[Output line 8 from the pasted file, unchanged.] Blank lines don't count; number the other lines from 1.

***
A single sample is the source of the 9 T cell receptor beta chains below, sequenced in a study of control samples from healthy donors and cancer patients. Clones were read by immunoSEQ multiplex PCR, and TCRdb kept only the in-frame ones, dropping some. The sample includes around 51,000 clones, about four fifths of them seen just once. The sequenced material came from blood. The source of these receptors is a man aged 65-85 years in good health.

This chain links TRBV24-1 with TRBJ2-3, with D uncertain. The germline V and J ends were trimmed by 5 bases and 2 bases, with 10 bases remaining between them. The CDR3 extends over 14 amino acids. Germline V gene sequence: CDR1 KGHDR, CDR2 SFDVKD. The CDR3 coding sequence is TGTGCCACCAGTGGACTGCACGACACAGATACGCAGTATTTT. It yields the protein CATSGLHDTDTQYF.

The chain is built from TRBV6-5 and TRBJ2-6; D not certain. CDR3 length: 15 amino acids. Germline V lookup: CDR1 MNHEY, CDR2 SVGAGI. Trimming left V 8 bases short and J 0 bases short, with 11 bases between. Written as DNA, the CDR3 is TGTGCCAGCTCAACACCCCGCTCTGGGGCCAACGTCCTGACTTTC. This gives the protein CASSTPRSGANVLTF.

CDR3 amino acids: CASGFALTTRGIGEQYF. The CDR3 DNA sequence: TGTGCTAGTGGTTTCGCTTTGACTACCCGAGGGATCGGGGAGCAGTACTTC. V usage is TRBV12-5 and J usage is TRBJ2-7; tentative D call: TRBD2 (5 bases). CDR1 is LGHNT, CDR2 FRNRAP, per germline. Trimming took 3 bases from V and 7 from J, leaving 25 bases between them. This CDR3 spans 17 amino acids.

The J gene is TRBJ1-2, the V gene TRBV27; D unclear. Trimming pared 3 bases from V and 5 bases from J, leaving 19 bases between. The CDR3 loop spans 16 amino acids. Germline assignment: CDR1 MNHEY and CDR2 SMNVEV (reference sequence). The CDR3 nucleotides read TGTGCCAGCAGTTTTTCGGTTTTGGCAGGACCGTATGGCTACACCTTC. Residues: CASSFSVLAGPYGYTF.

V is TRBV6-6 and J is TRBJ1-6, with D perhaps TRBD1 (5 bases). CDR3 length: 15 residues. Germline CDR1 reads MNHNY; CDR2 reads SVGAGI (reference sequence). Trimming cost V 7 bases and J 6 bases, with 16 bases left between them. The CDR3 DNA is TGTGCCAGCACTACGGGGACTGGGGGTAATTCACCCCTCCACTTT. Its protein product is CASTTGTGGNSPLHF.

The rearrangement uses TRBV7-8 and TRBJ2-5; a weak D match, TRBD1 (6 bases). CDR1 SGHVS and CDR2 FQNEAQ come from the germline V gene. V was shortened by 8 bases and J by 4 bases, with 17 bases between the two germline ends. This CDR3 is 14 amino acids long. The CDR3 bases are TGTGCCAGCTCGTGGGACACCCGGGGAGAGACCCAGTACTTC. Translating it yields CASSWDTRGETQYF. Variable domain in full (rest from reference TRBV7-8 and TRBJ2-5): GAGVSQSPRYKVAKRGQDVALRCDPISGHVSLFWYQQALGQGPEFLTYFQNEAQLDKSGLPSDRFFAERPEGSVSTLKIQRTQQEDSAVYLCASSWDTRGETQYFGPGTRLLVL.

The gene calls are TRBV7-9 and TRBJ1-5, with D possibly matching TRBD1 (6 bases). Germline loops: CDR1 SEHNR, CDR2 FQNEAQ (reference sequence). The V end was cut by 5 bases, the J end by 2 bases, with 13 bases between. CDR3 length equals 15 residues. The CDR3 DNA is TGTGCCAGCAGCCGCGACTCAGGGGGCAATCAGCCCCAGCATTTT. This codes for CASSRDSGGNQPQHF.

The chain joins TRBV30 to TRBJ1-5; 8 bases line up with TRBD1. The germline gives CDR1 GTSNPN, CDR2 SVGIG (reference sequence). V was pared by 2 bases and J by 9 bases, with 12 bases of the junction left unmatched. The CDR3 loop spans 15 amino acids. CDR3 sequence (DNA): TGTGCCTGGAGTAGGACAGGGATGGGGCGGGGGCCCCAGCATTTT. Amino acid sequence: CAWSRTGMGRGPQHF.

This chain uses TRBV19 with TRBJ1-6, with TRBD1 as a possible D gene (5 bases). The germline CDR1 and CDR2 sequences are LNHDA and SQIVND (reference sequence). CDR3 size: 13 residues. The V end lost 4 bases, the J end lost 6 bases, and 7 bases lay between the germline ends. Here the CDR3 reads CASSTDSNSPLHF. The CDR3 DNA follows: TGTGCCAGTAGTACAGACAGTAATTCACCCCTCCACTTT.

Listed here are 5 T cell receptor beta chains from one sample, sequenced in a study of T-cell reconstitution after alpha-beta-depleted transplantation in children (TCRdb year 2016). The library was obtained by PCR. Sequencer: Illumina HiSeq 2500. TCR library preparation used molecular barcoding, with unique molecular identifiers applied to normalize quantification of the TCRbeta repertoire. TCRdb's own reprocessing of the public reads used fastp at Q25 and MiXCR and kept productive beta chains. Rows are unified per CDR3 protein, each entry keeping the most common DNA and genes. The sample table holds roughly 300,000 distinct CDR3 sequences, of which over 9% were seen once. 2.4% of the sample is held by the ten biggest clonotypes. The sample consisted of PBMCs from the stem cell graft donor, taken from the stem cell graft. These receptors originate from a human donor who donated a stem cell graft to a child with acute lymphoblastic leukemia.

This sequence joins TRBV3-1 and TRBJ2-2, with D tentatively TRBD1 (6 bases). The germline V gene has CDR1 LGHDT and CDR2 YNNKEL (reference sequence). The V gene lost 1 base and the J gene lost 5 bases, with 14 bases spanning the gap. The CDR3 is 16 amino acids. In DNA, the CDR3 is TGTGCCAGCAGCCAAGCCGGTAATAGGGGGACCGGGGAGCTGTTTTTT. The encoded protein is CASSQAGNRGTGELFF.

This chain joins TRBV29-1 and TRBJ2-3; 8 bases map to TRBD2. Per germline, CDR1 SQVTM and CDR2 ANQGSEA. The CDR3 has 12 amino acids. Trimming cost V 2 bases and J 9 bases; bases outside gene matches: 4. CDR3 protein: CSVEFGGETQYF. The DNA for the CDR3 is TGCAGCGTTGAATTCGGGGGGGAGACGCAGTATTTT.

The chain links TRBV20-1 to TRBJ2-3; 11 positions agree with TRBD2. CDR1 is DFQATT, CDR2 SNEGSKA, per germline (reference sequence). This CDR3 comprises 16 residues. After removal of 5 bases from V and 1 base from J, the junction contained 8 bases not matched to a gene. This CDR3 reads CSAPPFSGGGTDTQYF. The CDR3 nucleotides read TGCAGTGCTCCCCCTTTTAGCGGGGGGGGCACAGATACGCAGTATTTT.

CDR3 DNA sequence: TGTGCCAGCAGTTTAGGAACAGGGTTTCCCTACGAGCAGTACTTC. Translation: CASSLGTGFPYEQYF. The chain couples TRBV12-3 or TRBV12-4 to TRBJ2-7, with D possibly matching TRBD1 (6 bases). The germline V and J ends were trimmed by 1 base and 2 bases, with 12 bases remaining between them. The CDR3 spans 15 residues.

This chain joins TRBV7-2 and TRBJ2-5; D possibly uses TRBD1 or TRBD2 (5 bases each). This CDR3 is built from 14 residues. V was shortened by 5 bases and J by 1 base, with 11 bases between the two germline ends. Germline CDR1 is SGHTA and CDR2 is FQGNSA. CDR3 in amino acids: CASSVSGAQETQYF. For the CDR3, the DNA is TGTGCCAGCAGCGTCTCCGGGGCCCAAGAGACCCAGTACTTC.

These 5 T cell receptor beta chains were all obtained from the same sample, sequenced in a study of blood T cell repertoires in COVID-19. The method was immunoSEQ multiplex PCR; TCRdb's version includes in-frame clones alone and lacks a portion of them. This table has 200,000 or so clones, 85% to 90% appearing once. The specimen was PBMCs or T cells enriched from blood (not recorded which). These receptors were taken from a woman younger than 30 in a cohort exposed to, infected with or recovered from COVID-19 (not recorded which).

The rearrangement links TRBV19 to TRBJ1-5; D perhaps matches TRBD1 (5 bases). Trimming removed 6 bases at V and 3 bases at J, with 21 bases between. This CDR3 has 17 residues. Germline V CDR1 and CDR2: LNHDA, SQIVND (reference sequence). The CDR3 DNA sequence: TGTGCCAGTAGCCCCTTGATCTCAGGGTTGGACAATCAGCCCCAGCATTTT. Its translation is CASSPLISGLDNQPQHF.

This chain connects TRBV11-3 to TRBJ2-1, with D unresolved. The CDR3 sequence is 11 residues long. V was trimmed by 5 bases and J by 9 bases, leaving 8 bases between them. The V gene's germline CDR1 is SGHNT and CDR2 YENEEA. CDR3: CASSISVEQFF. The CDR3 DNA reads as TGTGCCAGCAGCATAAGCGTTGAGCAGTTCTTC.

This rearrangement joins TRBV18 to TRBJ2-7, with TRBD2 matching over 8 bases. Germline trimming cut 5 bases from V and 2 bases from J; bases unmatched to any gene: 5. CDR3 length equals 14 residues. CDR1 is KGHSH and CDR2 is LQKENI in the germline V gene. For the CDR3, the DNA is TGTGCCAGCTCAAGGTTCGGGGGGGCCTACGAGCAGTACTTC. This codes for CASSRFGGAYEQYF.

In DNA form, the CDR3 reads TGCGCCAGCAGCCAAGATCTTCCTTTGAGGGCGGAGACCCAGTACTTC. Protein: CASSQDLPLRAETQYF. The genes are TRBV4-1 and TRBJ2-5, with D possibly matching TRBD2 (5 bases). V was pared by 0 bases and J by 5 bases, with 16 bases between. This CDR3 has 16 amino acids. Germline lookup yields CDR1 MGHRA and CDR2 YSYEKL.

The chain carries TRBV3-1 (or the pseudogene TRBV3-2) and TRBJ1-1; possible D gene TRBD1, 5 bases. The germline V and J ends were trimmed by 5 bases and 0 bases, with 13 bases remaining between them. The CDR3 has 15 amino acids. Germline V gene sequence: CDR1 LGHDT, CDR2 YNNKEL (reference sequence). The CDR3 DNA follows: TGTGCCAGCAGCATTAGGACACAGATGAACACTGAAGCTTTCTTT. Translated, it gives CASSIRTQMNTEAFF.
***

The gene calls are TRBV7-9 and TRBJ1-5, with D possibly matching TRBD1 (6 bases). Germline loops: CDR1 SEHNR, CDR2 FQNEAQ (reference sequence). The V end was cut by 5 bases, the J end by 2 bases, with 13 bases between. CDR3 length equals 15 residues. The CDR3 DNA is TGTGCCAGCAGCCGCGACTCAGGGGGCAATCAGCCCCAGCATTTT. This codes for CASSRDSGGNQPQHF.